AMID debate over Bayswater council’s heritage list roll-out, one veteran theatre lover couldn’t be happier to see Maylands’ Lyric Theatre finally given protection.
Former Maylands local Greg Lynch has had an illustrious career in film, and it all started watching the flicks at the Lyric back in the 1940s.
Now 79 and living in Victoria, he’d been urging Bayswater council to give the old theatre some formal heritage protection, having watched iconic venues like The Ambassadors disappear over the years.
He wrote a report on the architectural value of the 1923 building, created a mockup image of what its interior would have looked like from his memories, and referred the city to his written history of the place at cinematreasures.org
It has now been entered onto the council’s heritage list with a “Category 2” ranking, stating its history is important to the locality, it has a “high degree” of authenticity and “any alterations or extensions should reinforce the significance of the place”.
Mr Lynch says it’s “absolutely wonderful” to see it listed.
His love of cinema saw him gravitate to the industry at age 14. He left school and worked for Howard Keast, repairing film for 20th Century Fox. He’s worked across the country as an assistant projectionist, in film distribution, production and direction, for companies like Universal Pictures, United Artists, and then his own ventures.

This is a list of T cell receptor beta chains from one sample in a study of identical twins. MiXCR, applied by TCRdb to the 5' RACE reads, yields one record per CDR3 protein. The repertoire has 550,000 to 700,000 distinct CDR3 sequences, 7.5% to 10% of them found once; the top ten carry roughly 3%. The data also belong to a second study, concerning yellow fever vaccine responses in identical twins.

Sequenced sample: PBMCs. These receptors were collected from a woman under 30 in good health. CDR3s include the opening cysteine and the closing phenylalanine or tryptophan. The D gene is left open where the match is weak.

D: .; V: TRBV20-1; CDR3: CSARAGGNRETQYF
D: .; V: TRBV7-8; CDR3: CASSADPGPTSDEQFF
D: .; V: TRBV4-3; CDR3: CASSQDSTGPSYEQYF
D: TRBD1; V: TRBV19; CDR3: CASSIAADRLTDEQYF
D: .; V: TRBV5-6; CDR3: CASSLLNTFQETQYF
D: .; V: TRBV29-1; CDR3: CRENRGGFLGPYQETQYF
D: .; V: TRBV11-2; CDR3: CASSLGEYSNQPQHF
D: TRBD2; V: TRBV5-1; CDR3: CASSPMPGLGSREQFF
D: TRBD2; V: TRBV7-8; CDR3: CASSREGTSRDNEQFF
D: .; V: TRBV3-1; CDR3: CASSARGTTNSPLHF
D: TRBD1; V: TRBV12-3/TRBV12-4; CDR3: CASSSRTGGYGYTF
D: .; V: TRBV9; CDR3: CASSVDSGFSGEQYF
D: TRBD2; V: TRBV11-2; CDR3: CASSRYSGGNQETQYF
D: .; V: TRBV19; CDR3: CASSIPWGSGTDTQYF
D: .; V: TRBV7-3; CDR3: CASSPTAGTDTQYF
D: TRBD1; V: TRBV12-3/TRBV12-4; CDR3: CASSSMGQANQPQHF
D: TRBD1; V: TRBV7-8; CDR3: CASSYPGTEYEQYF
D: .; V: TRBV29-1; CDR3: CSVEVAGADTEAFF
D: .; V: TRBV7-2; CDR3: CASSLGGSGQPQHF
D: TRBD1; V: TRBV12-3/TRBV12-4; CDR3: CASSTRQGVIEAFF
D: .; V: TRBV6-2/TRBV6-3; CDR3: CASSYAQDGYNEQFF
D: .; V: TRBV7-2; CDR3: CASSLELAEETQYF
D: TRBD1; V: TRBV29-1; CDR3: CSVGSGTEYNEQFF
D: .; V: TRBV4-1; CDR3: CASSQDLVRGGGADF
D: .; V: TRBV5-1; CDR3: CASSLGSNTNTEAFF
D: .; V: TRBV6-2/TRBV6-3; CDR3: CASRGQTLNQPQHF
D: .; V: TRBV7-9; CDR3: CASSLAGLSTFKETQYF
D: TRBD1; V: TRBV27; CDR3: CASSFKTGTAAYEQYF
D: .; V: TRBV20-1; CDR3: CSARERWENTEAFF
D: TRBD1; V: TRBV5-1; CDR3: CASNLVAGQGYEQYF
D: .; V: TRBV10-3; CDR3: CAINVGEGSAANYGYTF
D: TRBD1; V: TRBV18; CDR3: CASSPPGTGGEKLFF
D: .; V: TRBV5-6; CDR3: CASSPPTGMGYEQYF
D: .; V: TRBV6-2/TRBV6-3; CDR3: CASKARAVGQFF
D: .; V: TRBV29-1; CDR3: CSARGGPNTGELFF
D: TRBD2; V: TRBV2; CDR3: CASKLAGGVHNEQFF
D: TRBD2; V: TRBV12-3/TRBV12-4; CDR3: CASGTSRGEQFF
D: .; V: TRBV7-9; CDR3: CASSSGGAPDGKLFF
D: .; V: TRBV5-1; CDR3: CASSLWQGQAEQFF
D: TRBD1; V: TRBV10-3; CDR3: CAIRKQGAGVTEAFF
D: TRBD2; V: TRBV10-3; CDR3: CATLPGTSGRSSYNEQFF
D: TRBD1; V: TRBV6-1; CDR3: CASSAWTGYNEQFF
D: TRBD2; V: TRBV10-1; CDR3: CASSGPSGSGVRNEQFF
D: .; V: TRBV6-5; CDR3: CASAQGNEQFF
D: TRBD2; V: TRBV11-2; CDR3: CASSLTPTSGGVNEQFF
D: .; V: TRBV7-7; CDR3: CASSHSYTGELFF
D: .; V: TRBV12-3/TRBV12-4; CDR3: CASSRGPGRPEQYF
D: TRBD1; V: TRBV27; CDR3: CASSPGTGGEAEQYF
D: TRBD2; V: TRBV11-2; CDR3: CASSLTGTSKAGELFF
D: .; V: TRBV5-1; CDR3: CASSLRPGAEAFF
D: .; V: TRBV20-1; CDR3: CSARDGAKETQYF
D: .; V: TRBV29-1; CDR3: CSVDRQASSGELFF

He recalls back in the 40s and 50s in Maylands watching movies like Forever Amber and The Story of Three Loves (the film where actor Kirk Douglas met one of his many loves, Pier Angeli).
“I was a regular at the Roxy [Theatre] and a regular at the Lyric…It stayed very important to me.”
His next goal is to track down a photo of the interior from its days as a theatre. “I’ve combed the archives, I’ve gone to the historical societies.”
South ward councillor Elli Petersen-Pik welcomed the listing, having been keen on getting it heritage-protected since before he was on council. In April 2017 he’d encouraged people to submit requests for its listing when the heritage list was being reviewed saying “it would definitely be a huge loss of historical interest and character if this building (and its façade) were ever demolished”.
The building is currently owned by Australian Development Capital which purchased it in mid-2019.
ADC’s Rod Hamersley says there’s no firm plans for the site at the moment.
ADC also owns the Perth Girls School site and he says “certainly if you look at some of our other projects, we see the heritage aspect as being a value-add to whatever project we do. We like the heritage value of our asset, and we think it provides good character to the future development of that site”.
A consultation event is planned in the coming weeks and he says “it’s an opportunity to ask the community what they want to see… we think retaining the theatre and representing it in a more contemporary way might be an opportunity we’d look into”.
by DAVID BELL